During the August 2017 elections, we did things differently. In addition to traditional voter education, the International Foundation for Electoral Systems' “Kenya Electoral Assistance Program” (KEAP) used creative ways to educate the public ahead of the general elections. Creative content was developed for TV and digital ads, radio spots, posters, street theater, puppetry, spoken word, photography, dance and personalized conversations.
The creative content was based on data-driven insights that informed how the communication was structured, who the messenger was and what types of messages motivated people to vote.[caption align="right"]
The radio spots all had one characteristic in common: They told a story. Most voter education radio ads contain public information and facts; however, great radio spots are short epics using a story to cement relevant voter education into the receptive mind of the voter.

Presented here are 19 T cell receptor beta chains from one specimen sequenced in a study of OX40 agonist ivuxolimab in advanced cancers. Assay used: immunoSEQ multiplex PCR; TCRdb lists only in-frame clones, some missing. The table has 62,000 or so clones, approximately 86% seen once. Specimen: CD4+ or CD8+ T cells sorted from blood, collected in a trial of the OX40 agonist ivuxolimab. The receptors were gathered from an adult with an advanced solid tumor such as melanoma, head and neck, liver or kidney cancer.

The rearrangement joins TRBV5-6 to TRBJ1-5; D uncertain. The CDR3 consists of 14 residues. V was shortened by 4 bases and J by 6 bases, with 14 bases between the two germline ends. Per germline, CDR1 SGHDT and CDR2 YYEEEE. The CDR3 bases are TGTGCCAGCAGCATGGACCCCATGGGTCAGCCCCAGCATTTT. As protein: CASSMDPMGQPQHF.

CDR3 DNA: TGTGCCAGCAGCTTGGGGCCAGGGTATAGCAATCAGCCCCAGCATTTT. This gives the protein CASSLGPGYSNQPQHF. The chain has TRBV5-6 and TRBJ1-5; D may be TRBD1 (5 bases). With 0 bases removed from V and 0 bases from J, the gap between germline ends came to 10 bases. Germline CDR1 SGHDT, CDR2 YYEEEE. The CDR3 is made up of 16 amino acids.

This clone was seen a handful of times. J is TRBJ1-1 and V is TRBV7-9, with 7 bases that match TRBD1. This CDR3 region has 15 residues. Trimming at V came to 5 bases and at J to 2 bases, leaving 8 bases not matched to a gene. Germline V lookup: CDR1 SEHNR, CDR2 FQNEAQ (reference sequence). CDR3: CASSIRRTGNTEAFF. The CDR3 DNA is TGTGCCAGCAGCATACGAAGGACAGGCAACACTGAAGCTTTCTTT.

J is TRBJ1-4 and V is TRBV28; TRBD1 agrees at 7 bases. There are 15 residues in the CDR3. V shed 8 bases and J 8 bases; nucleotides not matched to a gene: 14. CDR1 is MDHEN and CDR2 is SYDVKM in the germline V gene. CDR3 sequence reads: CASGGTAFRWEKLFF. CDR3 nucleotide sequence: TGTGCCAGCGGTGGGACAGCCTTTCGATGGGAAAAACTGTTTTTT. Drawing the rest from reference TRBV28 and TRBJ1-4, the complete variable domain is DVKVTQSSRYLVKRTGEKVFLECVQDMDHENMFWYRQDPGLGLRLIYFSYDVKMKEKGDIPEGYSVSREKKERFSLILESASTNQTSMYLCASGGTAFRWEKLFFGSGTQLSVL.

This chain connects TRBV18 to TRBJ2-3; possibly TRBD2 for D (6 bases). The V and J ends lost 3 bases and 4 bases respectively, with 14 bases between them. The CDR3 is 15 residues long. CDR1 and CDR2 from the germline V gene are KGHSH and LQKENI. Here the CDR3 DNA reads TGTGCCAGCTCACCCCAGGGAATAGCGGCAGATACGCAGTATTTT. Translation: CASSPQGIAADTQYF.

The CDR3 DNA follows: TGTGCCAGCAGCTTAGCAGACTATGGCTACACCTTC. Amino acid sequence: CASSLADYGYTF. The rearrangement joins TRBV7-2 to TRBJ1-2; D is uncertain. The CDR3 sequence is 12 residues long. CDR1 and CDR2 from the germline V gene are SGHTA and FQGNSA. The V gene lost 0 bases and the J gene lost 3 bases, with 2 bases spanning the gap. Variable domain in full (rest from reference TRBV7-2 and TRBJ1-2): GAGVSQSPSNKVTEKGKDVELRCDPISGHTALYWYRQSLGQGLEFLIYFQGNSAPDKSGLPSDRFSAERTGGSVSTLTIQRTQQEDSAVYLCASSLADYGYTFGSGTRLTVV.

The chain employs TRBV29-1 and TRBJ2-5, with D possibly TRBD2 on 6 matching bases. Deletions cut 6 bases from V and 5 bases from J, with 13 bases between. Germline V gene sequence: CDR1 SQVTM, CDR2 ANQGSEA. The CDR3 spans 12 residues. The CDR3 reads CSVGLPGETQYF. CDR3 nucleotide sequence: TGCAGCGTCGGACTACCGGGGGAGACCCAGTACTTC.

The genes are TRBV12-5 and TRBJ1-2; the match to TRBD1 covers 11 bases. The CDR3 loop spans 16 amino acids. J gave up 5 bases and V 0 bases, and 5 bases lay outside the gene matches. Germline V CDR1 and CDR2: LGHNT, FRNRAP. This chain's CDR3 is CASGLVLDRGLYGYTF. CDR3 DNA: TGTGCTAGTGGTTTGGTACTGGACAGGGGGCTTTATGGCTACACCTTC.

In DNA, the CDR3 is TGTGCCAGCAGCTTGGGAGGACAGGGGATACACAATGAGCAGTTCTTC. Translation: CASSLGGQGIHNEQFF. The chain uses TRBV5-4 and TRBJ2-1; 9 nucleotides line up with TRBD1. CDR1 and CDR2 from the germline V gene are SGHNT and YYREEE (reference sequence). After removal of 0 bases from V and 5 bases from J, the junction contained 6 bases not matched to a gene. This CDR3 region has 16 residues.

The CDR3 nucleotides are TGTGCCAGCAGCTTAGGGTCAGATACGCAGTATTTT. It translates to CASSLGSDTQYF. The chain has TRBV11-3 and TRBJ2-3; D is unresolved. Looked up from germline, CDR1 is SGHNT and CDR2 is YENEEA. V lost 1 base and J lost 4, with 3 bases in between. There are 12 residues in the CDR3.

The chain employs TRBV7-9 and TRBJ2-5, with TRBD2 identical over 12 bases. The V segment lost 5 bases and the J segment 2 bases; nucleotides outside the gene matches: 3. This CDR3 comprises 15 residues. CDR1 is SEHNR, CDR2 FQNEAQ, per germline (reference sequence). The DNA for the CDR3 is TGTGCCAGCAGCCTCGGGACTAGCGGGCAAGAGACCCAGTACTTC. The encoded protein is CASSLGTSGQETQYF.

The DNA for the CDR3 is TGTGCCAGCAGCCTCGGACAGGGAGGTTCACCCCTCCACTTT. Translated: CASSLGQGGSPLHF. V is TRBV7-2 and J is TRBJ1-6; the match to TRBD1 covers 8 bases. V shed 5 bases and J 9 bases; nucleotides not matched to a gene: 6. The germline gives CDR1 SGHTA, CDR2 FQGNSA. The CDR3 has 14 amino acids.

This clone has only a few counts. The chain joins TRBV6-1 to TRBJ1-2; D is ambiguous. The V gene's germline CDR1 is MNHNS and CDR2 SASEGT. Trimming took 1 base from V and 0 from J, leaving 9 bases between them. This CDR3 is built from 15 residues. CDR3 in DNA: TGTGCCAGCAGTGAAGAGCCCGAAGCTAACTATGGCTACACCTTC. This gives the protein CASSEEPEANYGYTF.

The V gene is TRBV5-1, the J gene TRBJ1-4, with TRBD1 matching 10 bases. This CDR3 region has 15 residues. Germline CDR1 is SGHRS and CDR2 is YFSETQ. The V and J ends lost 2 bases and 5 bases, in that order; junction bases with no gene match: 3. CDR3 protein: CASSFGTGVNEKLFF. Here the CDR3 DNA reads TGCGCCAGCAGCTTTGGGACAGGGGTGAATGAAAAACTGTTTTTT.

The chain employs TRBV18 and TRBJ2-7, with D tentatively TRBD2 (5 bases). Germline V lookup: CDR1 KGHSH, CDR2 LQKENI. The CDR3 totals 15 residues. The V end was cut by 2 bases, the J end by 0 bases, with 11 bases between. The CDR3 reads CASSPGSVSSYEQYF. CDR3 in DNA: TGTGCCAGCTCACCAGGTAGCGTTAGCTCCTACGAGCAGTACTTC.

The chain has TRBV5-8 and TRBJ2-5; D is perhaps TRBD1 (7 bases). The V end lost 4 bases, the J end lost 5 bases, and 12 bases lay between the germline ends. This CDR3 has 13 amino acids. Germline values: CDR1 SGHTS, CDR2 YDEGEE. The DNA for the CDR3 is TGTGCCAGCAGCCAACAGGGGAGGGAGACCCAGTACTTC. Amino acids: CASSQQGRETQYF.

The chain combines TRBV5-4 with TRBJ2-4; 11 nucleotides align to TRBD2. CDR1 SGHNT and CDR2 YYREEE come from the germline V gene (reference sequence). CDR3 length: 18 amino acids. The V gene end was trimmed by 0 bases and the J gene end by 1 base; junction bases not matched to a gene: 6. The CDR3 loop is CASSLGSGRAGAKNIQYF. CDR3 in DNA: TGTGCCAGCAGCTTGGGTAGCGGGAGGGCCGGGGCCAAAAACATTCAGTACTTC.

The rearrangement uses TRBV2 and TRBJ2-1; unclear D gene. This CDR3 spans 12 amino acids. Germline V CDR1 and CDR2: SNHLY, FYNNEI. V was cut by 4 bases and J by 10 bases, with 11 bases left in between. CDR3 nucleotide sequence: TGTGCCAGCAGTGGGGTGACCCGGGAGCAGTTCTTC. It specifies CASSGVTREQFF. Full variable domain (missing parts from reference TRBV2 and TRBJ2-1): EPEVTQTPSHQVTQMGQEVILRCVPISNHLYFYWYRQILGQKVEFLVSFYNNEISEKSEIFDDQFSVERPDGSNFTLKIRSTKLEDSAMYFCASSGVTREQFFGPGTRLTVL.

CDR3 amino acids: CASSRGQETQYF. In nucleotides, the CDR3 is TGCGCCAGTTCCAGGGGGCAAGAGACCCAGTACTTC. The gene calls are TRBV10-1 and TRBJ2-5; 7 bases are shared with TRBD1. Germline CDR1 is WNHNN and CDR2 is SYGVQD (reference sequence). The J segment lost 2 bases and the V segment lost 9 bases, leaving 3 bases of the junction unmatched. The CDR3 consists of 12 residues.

A majority of our target audience ride matatus daily. A matatu is a form of public transport that looks like a mini-van and is famously characterized by blaring popular music, heavy beats, artistically decorated interiors and exteriors and erratic driving. For most Kenyans, it is the easiest and most affordable means of public transport. The radio spots all had one characteristic in common: They told a story. Most voter education radio ads contain public information and facts; however, great radio spots are short epics using a story to cement relevant voter education into the receptive mind of the voter.
KEAP partnered with the Matatu Welfare Association, who provided training for their drivers and conductors about election ethics and encouraged them not to partake in violent partisan activities through a code of conduct and disseminated voter information.[caption align="left"]
As communicators, we know that our senses shower us with millions of pieces of information at a time, however our conscious is only capable of registering a hand full of them. With that in mind, KEAP found creative ways to engage the captive matatu audience by producing a one-hour long radio mix and five radio spots, not to compete with the matatu culture, but to complement it. We hired one of the most popular DJs to mix the radio spots together within a popular music set. The radio spots did not spend 60 seconds spewing facts about voter education, rather it told a story using peer voices and contexts. The mix was distributed to Ghetto Radio (a popular radio station for matatus and the target audience) and to over 15,000 matatus.